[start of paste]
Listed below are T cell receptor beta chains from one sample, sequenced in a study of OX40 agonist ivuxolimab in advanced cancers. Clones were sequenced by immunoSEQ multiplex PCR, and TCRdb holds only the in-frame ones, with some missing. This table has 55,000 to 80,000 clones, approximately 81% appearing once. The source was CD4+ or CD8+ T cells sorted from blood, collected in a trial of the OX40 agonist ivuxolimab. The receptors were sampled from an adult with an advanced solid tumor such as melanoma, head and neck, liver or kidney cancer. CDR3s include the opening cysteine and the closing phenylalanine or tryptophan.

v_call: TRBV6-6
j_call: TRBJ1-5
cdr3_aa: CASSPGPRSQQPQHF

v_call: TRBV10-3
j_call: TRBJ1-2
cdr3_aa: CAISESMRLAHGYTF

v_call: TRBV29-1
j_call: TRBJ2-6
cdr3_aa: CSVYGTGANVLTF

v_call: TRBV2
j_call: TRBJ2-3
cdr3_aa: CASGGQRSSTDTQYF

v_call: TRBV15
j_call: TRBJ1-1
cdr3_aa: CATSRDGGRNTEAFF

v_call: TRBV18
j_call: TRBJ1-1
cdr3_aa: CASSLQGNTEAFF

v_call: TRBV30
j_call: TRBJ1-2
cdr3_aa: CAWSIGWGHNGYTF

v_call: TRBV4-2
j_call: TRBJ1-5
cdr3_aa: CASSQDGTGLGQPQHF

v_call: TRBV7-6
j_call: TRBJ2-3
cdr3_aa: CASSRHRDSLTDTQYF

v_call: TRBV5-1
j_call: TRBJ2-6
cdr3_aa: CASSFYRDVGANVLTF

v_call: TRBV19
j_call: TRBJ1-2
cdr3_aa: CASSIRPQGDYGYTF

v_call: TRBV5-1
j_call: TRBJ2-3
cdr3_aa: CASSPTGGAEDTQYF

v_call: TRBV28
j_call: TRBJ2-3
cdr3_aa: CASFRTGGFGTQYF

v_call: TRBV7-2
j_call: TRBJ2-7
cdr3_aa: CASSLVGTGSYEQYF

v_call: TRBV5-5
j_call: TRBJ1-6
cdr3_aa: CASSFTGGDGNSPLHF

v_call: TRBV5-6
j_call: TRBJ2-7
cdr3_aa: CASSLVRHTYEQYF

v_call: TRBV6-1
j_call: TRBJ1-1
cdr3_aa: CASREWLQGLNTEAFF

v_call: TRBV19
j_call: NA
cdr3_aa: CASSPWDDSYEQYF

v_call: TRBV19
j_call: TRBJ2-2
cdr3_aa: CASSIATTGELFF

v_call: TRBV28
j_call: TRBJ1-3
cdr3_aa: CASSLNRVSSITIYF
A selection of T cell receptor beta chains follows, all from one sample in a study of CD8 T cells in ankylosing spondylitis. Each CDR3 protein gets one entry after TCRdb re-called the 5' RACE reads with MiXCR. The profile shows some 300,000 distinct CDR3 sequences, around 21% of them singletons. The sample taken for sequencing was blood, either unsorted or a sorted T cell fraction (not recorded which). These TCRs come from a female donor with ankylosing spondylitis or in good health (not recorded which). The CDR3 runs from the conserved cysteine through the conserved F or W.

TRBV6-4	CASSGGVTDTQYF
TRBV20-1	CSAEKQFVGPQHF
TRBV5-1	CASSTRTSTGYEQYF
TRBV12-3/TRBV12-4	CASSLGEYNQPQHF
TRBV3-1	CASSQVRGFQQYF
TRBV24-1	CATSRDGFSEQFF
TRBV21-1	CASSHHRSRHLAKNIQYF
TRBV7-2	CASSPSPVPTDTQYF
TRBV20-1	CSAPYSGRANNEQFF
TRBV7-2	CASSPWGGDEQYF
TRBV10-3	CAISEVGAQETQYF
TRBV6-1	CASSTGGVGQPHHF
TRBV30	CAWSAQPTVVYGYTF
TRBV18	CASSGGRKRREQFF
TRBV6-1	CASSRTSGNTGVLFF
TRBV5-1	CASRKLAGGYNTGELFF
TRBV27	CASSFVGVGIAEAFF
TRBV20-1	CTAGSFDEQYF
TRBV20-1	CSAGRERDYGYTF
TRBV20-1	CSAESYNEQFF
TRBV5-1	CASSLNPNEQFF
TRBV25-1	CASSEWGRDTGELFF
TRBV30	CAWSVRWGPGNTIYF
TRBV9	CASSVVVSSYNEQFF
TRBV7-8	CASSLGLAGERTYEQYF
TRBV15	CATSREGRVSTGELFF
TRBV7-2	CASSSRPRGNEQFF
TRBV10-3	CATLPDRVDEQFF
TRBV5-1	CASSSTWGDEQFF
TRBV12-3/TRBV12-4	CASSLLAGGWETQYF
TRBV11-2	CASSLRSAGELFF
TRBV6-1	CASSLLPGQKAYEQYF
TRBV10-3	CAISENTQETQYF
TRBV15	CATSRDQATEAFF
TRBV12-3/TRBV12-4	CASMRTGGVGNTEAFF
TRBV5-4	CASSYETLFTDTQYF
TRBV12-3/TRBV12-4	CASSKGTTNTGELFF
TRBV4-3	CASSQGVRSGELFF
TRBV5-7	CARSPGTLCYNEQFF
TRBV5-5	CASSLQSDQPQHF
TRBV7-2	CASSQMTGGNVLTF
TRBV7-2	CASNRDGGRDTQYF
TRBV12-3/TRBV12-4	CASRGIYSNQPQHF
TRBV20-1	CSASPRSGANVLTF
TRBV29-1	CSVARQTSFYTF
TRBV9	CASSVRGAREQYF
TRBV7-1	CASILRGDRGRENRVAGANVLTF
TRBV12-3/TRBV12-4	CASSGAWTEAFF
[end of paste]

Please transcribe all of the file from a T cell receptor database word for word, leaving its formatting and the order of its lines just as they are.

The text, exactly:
Listed below are T cell receptor beta chains from one sample, sequenced in a study of OX40 agonist ivuxolimab in advanced cancers. Clones were sequenced by immunoSEQ multiplex PCR, and TCRdb holds only the in-frame ones, with some missing. This table has 55,000 to 80,000 clones, approximately 81% appearing once. The source was CD4+ or CD8+ T cells sorted from blood, collected in a trial of the OX40 agonist ivuxolimab. The receptors were sampled from an adult with an advanced solid tumor such as melanoma, head and neck, liver or kidney cancer. CDR3s include the opening cysteine and the closing phenylalanine or tryptophan.

v_call: TRBV6-6
j_call: TRBJ1-5
cdr3_aa: CASSPGPRSQQPQHF

v_call: TRBV10-3
j_call: TRBJ1-2
cdr3_aa: CAISESMRLAHGYTF

v_call: TRBV29-1
j_call: TRBJ2-6
cdr3_aa: CSVYGTGANVLTF

v_call: TRBV2
j_call: TRBJ2-3
cdr3_aa: CASGGQRSSTDTQYF

v_call: TRBV15
j_call: TRBJ1-1
cdr3_aa: CATSRDGGRNTEAFF

v_call: TRBV18
j_call: TRBJ1-1
cdr3_aa: CASSLQGNTEAFF

v_call: TRBV30
j_call: TRBJ1-2
cdr3_aa: CAWSIGWGHNGYTF

v_call: TRBV4-2
j_call: TRBJ1-5
cdr3_aa: CASSQDGTGLGQPQHF

v_call: TRBV7-6
j_call: TRBJ2-3
cdr3_aa: CASSRHRDSLTDTQYF

v_call: TRBV5-1
j_call: TRBJ2-6
cdr3_aa: CASSFYRDVGANVLTF

v_call: TRBV19
j_call: TRBJ1-2
cdr3_aa: CASSIRPQGDYGYTF

v_call: TRBV5-1
j_call: TRBJ2-3
cdr3_aa: CASSPTGGAEDTQYF

v_call: TRBV28
j_call: TRBJ2-3
cdr3_aa: CASFRTGGFGTQYF

v_call: TRBV7-2
j_call: TRBJ2-7
cdr3_aa: CASSLVGTGSYEQYF

v_call: TRBV5-5
j_call: TRBJ1-6
cdr3_aa: CASSFTGGDGNSPLHF

v_call: TRBV5-6
j_call: TRBJ2-7
cdr3_aa: CASSLVRHTYEQYF

v_call: TRBV6-1
j_call: TRBJ1-1
cdr3_aa: CASREWLQGLNTEAFF

v_call: TRBV19
j_call: NA
cdr3_aa: CASSPWDDSYEQYF

v_call: TRBV19
j_call: TRBJ2-2
cdr3_aa: CASSIATTGELFF

v_call: TRBV28
j_call: TRBJ1-3
cdr3_aa: CASSLNRVSSITIYF
A selection of T cell receptor beta chains follows, all from one sample in a study of CD8 T cells in ankylosing spondylitis. Each CDR3 protein gets one entry after TCRdb re-called the 5' RACE reads with MiXCR. The profile shows some 300,000 distinct CDR3 sequences, around 21% of them singletons. The sample taken for sequencing was blood, either unsorted or a sorted T cell fraction (not recorded which). These TCRs come from a female donor with ankylosing spondylitis or in good health (not recorded which). The CDR3 runs from the conserved cysteine through the conserved F or W.

TRBV6-4	CASSGGVTDTQYF
TRBV20-1	CSAEKQFVGPQHF
TRBV5-1	CASSTRTSTGYEQYF
TRBV12-3/TRBV12-4	CASSLGEYNQPQHF
TRBV3-1	CASSQVRGFQQYF
TRBV24-1	CATSRDGFSEQFF
TRBV21-1	CASSHHRSRHLAKNIQYF
TRBV7-2	CASSPSPVPTDTQYF
TRBV20-1	CSAPYSGRANNEQFF
TRBV7-2	CASSPWGGDEQYF
TRBV10-3	CAISEVGAQETQYF
TRBV6-1	CASSTGGVGQPHHF
TRBV30	CAWSAQPTVVYGYTF
TRBV18	CASSGGRKRREQFF
TRBV6-1	CASSRTSGNTGVLFF
TRBV5-1	CASRKLAGGYNTGELFF
TRBV27	CASSFVGVGIAEAFF
TRBV20-1	CTAGSFDEQYF
TRBV20-1	CSAGRERDYGYTF
TRBV20-1	CSAESYNEQFF
TRBV5-1	CASSLNPNEQFF
TRBV25-1	CASSEWGRDTGELFF
TRBV30	CAWSVRWGPGNTIYF
TRBV9	CASSVVVSSYNEQFF
TRBV7-8	CASSLGLAGERTYEQYF
TRBV15	CATSREGRVSTGELFF
TRBV7-2	CASSSRPRGNEQFF
TRBV10-3	CATLPDRVDEQFF
TRBV5-1	CASSSTWGDEQFF
TRBV12-3/TRBV12-4	CASSLLAGGWETQYF
TRBV11-2	CASSLRSAGELFF
TRBV6-1	CASSLLPGQKAYEQYF
TRBV10-3	CAISENTQETQYF
TRBV15	CATSRDQATEAFF
TRBV12-3/TRBV12-4	CASMRTGGVGNTEAFF
TRBV5-4	CASSYETLFTDTQYF
TRBV12-3/TRBV12-4	CASSKGTTNTGELFF
TRBV4-3	CASSQGVRSGELFF
TRBV5-7	CARSPGTLCYNEQFF
TRBV5-5	CASSLQSDQPQHF
TRBV7-2	CASSQMTGGNVLTF
TRBV7-2	CASNRDGGRDTQYF
TRBV12-3/TRBV12-4	CASRGIYSNQPQHF
TRBV20-1	CSASPRSGANVLTF
TRBV29-1	CSVARQTSFYTF
TRBV9	CASSVRGAREQYF
TRBV7-1	CASILRGDRGRENRVAGANVLTF
TRBV12-3/TRBV12-4	CASSGAWTEAFF